For feathered dinosaurs, it appears that fashion came before function. A new study of a dinosaur fossil found in northeast China has revealed that the dinosaur, Beipiaosaurus, not only had the soft downy feathers that have been spotted in other fossils, it also had a more primitive type of feather that appears to have been used only for peacock-like displays. These primitive feathers don’t cover the dinosaur’s entire body, they’re found only on the creature’s head, neck and tail. The filaments couldn’t have generated lift, so they’re not flight worthy, and they’re too sparse to have retained the creature’s body heat. [Lead researcher Xing] Xu and his colleagues therefore speculate that the filaments served as display structures, just as many similarly placed feathers do on modern birds [Science News].
The feathers detected on the Beipiaosaurus, which lived in the Cretaceous Period, have a very basic structure. The modern-day feathers sported by birds are elaborate constructions with numerous fibers that branch out from a central filament and hook together. This arrangement is so complicated that many scientists theorize it could have evolved only once…. But paleontologists have proposed that a variety of simpler structures — including peculiar, branched structures colloquially called “dinofuzz” — evolved before feathers [Science News]. The new discovery reveals an even earlier piece of the evolutionary puzzle: the proto-feathers that Beipiaosaurus sported on its head, neck and tail are long filaments without any branches.
The results also suggest that the first feathered dinosaurs evolved earlier than we thought, researchers reported in the Proceedings of the National Academy of Sciences [subscription required]. Similar quill-like structures have been found on Psittacosaurus, or “Parrot Lizard,” as well as some pterosaurs. The researchers therefore suspect the common ancestor of these creatures — along with Beipiaosaurus, which lived 125 million years ago — had the early feathers too [Discovery News]. The first rudimentary feathers may have appeared in the Middle Triassic Period about 235 million years ago, Xu suggests.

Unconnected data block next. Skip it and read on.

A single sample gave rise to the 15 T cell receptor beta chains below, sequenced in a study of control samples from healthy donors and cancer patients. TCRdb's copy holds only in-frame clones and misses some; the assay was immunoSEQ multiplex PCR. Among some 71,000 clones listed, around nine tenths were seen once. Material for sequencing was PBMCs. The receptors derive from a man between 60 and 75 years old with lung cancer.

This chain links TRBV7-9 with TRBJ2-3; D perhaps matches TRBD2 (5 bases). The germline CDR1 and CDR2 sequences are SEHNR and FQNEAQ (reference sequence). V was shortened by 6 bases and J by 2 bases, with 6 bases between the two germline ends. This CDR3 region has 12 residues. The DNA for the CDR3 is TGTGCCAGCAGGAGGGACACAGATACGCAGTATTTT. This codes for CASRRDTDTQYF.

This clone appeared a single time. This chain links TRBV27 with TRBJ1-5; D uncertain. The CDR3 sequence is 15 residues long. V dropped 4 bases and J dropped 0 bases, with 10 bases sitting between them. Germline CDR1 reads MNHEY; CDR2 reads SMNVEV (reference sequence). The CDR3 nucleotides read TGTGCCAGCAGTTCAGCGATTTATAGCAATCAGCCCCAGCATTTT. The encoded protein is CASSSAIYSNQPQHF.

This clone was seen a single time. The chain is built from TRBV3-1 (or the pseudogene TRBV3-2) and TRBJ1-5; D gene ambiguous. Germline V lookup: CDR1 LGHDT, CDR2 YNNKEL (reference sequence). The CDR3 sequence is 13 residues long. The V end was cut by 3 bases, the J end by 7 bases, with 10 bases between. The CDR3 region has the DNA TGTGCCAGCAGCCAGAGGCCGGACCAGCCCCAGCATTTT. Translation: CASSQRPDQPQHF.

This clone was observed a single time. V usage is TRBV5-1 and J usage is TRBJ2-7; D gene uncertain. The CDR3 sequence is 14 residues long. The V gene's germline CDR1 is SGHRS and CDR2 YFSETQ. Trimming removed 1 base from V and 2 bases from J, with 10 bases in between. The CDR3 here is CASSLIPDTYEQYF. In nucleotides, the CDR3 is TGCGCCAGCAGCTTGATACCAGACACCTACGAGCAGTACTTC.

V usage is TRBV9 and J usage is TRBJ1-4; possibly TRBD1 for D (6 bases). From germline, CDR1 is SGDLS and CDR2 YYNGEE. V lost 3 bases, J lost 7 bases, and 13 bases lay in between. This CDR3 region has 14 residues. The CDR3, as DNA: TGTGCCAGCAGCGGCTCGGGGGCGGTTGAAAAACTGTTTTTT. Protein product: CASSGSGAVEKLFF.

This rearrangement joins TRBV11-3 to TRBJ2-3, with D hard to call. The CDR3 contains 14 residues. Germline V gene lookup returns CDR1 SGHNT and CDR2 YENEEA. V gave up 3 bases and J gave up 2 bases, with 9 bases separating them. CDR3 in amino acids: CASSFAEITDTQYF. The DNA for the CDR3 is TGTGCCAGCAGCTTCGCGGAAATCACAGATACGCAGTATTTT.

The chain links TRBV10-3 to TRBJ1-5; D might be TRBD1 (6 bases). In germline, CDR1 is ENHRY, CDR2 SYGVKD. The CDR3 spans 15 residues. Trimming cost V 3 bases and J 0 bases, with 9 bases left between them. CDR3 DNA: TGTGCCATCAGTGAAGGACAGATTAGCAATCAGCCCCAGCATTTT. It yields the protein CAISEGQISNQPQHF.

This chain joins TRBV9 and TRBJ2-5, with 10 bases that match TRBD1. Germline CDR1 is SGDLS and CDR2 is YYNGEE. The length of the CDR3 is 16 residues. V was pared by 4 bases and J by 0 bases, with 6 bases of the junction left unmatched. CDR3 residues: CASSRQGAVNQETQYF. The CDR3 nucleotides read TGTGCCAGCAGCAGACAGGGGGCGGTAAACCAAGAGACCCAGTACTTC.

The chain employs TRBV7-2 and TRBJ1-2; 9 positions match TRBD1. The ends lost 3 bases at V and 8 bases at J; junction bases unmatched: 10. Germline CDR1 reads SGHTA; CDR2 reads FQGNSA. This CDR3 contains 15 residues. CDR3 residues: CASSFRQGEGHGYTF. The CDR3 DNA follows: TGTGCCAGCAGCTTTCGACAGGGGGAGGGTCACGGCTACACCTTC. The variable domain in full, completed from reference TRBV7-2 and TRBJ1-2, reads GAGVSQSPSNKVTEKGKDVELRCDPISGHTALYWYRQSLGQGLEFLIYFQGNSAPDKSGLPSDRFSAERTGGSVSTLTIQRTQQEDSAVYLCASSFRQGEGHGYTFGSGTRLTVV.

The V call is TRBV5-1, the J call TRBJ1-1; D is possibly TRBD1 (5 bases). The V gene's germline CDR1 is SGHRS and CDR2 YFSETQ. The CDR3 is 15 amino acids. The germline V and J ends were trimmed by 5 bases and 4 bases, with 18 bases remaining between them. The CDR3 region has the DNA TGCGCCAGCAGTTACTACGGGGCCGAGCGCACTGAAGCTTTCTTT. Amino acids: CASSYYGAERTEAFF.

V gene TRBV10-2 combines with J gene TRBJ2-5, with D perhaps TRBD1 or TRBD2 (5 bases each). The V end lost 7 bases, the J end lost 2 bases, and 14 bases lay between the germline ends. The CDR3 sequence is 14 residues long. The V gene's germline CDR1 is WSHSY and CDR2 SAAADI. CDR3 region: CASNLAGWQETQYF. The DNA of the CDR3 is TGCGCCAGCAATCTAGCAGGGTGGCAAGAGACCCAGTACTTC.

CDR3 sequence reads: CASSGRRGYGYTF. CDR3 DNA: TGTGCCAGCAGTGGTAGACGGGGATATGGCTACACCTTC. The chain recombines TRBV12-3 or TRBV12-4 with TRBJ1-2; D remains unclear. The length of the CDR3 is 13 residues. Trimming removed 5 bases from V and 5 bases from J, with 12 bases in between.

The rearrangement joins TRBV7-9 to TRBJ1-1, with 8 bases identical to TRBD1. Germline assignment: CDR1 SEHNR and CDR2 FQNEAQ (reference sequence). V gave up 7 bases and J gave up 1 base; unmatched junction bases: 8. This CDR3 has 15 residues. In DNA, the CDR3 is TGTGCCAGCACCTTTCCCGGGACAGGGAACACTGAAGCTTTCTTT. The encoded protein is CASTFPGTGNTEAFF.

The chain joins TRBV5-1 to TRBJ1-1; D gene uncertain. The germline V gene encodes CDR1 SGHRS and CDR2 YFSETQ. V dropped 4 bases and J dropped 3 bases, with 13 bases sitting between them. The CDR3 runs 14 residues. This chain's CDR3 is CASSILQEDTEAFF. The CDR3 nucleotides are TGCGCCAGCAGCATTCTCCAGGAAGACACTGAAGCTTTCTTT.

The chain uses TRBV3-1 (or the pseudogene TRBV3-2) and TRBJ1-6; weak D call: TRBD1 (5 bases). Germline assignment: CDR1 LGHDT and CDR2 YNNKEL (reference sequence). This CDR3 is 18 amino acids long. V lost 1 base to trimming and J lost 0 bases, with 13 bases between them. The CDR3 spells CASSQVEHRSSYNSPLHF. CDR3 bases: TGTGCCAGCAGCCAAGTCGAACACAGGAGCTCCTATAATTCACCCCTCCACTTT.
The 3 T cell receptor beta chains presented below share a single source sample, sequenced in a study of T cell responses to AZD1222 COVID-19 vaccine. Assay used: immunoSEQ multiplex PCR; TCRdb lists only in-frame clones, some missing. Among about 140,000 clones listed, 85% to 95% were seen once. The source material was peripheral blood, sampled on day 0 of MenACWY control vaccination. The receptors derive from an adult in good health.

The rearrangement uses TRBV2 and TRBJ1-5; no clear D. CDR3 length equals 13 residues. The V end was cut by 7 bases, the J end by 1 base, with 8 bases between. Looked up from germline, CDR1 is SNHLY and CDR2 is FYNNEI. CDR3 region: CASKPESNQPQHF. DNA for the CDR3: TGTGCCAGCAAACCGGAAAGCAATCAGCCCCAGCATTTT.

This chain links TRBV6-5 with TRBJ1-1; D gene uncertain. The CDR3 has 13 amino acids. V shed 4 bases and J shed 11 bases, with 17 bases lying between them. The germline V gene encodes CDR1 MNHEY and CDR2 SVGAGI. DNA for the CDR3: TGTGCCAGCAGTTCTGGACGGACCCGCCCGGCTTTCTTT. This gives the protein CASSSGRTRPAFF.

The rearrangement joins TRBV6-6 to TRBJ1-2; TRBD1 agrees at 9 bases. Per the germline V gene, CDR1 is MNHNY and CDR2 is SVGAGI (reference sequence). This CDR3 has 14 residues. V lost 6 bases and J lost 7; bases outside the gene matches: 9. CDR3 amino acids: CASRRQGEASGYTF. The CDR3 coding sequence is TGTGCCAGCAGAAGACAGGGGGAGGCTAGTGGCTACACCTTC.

The display feathers could have been used in mating rituals, Xu says, or in fights to defend territory. “Most previous studies suggest that insulation might have been the primary function for the first feathers, but our discovery supports that display represents one of the earliest functions for feathers,” Xu said, adding that “flight function appears very late in feather evolution.” The discovery negates the prior theory that feathers and flight co-evolved. It instead indicates pterosaurs, birds and other fliers recruited already existing feathers for flight [Discovery News].
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Image: Zhao Chuang and Xing Lida